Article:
December 10, 2022 | Keratoconus

Is There A Corneal Cross Linking Age Limit?

By Barrett Eubanks, M.D.

Is There A Corneal Cross Linking Age Limit?

Keratoconus is a condition which affects almost all ages. Young to old.

But keratoconus also has a safe and effective treatment to halt the progression of the disease and limit vision loss. This treatment is called corneal cross linking.

Fortunately there are no real age limits or cut-offs to having the eyes treated with corneal cross linking. The procedure can be performed whenever it is needed: from the very young ages to the older crowd.

But not all age groups have the same need for corneal cross linking. In fact, the younger you are, the bigger the need for corneal cross linking. To see why, let’s first take a look at what changes in the eye with keratoconus.

Background on Keratoconus

Keratoconus causes the cornea to progressively weaken and change shape over time. At first this leads to an increase in prescription and astigmatism in the eye. Gradually, however, the change in shape of the cornea causes distortions, halos, starbursts and loss of vision.

Corneal cross linking is used to treat Keratoconus. By adding strong bonds within the cornea, the procedure can prevent keratoconus from getting worse. Corneal cross linking works quite well and is able to prevent any further progression of the keratoconus for the vast majority of individuals. Also check out How Good Is The Corneal Cross Linking Success Rate?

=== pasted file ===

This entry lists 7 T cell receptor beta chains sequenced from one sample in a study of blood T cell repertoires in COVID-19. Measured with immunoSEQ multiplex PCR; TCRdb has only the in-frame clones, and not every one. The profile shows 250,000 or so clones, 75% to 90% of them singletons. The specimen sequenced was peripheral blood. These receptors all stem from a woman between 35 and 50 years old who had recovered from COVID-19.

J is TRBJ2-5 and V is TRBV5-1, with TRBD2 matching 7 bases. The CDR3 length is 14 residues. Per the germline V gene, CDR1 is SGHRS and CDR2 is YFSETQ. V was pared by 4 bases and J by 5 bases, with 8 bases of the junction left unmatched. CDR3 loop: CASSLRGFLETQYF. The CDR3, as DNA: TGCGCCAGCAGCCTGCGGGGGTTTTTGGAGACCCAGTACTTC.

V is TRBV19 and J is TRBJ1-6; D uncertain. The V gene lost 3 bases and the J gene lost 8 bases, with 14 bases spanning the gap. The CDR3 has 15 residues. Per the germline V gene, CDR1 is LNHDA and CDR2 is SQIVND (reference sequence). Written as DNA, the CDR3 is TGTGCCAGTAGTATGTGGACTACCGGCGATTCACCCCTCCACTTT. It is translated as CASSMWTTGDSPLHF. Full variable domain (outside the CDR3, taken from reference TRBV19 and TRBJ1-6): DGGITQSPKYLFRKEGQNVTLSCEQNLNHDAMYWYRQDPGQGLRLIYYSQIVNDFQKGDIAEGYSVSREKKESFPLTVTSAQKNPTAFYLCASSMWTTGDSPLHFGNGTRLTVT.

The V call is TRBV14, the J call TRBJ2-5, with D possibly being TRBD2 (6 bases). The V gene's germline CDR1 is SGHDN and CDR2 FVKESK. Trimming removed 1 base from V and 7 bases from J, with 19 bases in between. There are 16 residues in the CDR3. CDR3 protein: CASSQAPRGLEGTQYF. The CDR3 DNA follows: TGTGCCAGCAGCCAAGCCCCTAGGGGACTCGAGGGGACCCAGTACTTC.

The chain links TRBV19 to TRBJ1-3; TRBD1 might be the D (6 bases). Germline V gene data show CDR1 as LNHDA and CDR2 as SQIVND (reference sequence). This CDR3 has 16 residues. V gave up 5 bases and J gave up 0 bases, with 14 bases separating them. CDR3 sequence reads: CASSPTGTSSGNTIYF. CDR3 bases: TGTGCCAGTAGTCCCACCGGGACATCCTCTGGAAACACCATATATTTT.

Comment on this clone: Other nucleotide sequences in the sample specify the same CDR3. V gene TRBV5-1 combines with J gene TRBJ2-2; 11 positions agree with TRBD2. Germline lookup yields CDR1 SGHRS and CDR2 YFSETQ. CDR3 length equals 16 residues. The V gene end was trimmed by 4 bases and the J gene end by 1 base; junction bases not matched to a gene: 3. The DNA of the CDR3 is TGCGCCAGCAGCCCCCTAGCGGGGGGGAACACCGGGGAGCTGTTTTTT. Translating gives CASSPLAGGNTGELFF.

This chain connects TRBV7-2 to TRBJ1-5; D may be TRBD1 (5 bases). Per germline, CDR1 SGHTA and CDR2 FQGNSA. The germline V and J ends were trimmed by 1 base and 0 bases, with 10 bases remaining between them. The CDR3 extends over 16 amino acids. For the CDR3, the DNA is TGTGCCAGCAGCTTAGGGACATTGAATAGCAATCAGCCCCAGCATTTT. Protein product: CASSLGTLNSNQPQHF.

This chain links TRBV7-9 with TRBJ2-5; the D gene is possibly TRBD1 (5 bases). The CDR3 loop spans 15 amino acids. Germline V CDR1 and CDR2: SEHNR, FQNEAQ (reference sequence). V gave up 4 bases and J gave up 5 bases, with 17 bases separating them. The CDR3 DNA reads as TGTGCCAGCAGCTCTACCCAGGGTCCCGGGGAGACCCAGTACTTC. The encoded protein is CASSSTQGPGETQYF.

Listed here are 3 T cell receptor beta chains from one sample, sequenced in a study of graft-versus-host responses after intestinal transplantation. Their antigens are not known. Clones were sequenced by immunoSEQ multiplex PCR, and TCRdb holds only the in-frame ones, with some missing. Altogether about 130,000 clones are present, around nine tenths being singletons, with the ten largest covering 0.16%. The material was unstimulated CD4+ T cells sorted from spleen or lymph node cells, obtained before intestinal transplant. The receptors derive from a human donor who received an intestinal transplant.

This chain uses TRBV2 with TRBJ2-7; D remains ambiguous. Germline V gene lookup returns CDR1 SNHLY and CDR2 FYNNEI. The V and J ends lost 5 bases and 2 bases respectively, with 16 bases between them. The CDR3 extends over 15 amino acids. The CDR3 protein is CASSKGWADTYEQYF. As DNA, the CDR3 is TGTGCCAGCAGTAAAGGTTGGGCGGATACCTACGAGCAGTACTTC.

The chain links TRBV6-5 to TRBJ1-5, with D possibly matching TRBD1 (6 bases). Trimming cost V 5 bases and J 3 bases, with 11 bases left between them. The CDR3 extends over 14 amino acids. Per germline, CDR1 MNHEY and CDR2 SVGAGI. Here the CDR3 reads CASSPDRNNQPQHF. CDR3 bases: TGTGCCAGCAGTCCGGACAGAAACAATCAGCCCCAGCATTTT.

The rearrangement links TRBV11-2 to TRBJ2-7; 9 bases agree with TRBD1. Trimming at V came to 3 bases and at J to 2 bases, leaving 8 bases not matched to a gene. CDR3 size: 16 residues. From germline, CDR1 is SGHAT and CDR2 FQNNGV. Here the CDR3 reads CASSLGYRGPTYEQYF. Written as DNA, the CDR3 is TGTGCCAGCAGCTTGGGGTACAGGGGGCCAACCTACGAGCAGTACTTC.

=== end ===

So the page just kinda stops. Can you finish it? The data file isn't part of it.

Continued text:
Effect of Age on Keratoconus

But cross linking is actually a natural phenomenon. The procedure just speeds up that natural process so that the cornea doesn’t get worse in the meantime.

But why is it important that cross linking naturally occurs? Because for some people, they will eventually reach an age where their keratoconus doesn’t get worse anymore.

Because of the change in the cornea with age, it is also less common to develop keratoconus the older you get. The vast majority of keratoconus starts before the age of 40.

The older you get, the less the cornea changes. The less likely it is that you need corneal cross linking.

So while there is no upper limit of age on corneal cross linking, there can be times when it is unnecessary. It becomes more important to follow the cornea and prescription over time to assess for change.

Note: corneal cross linking is also used to treat another condition when the cornea becomes weak because of prior vision correction surgeries such as lasik - called post-lasik ectasia. Because this condition isn’t naturally occurring (it first requires a lasik treatment), it can occur at older ages than with keratoconus. Patients who have had high prescription treatments and thinner corneas can be at a higher risk of developing this condition.

Younger Ages

If keratoconus becomes less severe with age, it seems logical to reason that the younger you are, the worse the keratoconus is. And that is absolutely the case.

Keratoconus most commonly develops in younger patients - typically in the early 20s.